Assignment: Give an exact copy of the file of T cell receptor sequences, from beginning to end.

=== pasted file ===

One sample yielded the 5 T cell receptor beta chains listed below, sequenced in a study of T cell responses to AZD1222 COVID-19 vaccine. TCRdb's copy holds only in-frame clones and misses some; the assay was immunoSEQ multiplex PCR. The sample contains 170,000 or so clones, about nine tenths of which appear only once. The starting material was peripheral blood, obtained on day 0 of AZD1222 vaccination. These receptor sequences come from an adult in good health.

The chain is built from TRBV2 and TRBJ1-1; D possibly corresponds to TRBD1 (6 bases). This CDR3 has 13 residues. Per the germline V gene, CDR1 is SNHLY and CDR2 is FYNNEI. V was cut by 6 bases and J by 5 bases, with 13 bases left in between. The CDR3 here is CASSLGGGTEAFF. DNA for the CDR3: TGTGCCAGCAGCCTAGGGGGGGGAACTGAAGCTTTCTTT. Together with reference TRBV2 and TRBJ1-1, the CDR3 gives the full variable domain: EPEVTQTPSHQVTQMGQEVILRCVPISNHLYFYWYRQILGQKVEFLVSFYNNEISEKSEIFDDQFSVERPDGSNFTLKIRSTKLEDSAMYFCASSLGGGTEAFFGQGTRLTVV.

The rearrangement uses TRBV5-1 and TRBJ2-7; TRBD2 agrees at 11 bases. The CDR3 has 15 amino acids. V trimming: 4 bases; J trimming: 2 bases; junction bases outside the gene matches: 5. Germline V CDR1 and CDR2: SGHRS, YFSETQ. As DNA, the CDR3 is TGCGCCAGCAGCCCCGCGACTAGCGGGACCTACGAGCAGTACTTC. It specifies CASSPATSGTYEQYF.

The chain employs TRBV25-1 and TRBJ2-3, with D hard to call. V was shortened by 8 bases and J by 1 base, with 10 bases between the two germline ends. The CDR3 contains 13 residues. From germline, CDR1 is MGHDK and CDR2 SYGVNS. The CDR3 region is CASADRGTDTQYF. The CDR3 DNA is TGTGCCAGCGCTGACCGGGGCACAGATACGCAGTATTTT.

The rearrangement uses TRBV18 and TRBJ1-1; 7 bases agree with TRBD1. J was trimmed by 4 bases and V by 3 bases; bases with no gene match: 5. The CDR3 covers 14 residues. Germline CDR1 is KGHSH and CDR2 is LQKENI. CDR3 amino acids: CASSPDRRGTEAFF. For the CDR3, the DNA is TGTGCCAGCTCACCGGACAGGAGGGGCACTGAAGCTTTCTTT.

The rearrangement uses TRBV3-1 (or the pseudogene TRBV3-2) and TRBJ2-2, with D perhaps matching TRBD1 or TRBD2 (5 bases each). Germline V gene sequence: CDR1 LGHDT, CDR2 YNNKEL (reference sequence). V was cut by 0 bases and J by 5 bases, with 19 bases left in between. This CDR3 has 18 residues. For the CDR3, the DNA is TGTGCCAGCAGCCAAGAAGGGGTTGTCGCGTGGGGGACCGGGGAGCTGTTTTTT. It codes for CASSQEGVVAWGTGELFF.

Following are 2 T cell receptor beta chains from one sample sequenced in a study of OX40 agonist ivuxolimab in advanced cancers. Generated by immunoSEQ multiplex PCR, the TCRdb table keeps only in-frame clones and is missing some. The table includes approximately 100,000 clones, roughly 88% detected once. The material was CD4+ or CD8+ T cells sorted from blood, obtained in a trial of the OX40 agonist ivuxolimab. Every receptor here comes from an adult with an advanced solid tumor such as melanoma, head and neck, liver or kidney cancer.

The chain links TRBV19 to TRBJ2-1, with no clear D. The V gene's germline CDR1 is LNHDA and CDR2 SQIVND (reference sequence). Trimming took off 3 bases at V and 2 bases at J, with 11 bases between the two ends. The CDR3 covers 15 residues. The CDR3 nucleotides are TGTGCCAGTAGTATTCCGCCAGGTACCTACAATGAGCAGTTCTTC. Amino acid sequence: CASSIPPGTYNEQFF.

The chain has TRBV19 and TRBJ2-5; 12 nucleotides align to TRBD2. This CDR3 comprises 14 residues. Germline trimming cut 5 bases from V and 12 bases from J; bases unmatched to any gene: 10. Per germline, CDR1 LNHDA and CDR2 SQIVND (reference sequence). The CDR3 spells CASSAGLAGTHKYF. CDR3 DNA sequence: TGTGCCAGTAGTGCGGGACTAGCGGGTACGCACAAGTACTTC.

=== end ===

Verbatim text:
One sample yielded the 5 T cell receptor beta chains listed below, sequenced in a study of T cell responses to AZD1222 COVID-19 vaccine. TCRdb's copy holds only in-frame clones and misses some; the assay was immunoSEQ multiplex PCR. The sample contains 170,000 or so clones, about nine tenths of which appear only once. The starting material was peripheral blood, obtained on day 0 of AZD1222 vaccination. These receptor sequences come from an adult in good health.

The chain is built from TRBV2 and TRBJ1-1; D possibly corresponds to TRBD1 (6 bases). This CDR3 has 13 residues. Per the germline V gene, CDR1 is SNHLY and CDR2 is FYNNEI. V was cut by 6 bases and J by 5 bases, with 13 bases left in between. The CDR3 here is CASSLGGGTEAFF. DNA for the CDR3: TGTGCCAGCAGCCTAGGGGGGGGAACTGAAGCTTTCTTT. Together with reference TRBV2 and TRBJ1-1, the CDR3 gives the full variable domain: EPEVTQTPSHQVTQMGQEVILRCVPISNHLYFYWYRQILGQKVEFLVSFYNNEISEKSEIFDDQFSVERPDGSNFTLKIRSTKLEDSAMYFCASSLGGGTEAFFGQGTRLTVV.

The rearrangement uses TRBV5-1 and TRBJ2-7; TRBD2 agrees at 11 bases. The CDR3 has 15 amino acids. V trimming: 4 bases; J trimming: 2 bases; junction bases outside the gene matches: 5. Germline V CDR1 and CDR2: SGHRS, YFSETQ. As DNA, the CDR3 is TGCGCCAGCAGCCCCGCGACTAGCGGGACCTACGAGCAGTACTTC. It specifies CASSPATSGTYEQYF.

The chain employs TRBV25-1 and TRBJ2-3, with D hard to call. V was shortened by 8 bases and J by 1 base, with 10 bases between the two germline ends. The CDR3 contains 13 residues. From germline, CDR1 is MGHDK and CDR2 SYGVNS. The CDR3 region is CASADRGTDTQYF. The CDR3 DNA is TGTGCCAGCGCTGACCGGGGCACAGATACGCAGTATTTT.

The rearrangement uses TRBV18 and TRBJ1-1; 7 bases agree with TRBD1. J was trimmed by 4 bases and V by 3 bases; bases with no gene match: 5. The CDR3 covers 14 residues. Germline CDR1 is KGHSH and CDR2 is LQKENI. CDR3 amino acids: CASSPDRRGTEAFF. For the CDR3, the DNA is TGTGCCAGCTCACCGGACAGGAGGGGCACTGAAGCTTTCTTT.

The rearrangement uses TRBV3-1 (or the pseudogene TRBV3-2) and TRBJ2-2, with D perhaps matching TRBD1 or TRBD2 (5 bases each). Germline V gene sequence: CDR1 LGHDT, CDR2 YNNKEL (reference sequence). V was cut by 0 bases and J by 5 bases, with 19 bases left in between. This CDR3 has 18 residues. For the CDR3, the DNA is TGTGCCAGCAGCCAAGAAGGGGTTGTCGCGTGGGGGACCGGGGAGCTGTTTTTT. It codes for CASSQEGVVAWGTGELFF.

Following are 2 T cell receptor beta chains from one sample sequenced in a study of OX40 agonist ivuxolimab in advanced cancers. Generated by immunoSEQ multiplex PCR, the TCRdb table keeps only in-frame clones and is missing some. The table includes approximately 100,000 clones, roughly 88% detected once. The material was CD4+ or CD8+ T cells sorted from blood, obtained in a trial of the OX40 agonist ivuxolimab. Every receptor here comes from an adult with an advanced solid tumor such as melanoma, head and neck, liver or kidney cancer.

The chain links TRBV19 to TRBJ2-1, with no clear D. The V gene's germline CDR1 is LNHDA and CDR2 SQIVND (reference sequence). Trimming took off 3 bases at V and 2 bases at J, with 11 bases between the two ends. The CDR3 covers 15 residues. The CDR3 nucleotides are TGTGCCAGTAGTATTCCGCCAGGTACCTACAATGAGCAGTTCTTC. Amino acid sequence: CASSIPPGTYNEQFF.

The chain has TRBV19 and TRBJ2-5; 12 nucleotides align to TRBD2. This CDR3 comprises 14 residues. Germline trimming cut 5 bases from V and 12 bases from J; bases unmatched to any gene: 10. Per germline, CDR1 LNHDA and CDR2 SQIVND (reference sequence). The CDR3 spells CASSAGLAGTHKYF. CDR3 DNA sequence: TGTGCCAGTAGTGCGGGACTAGCGGGTACGCACAAGTACTTC.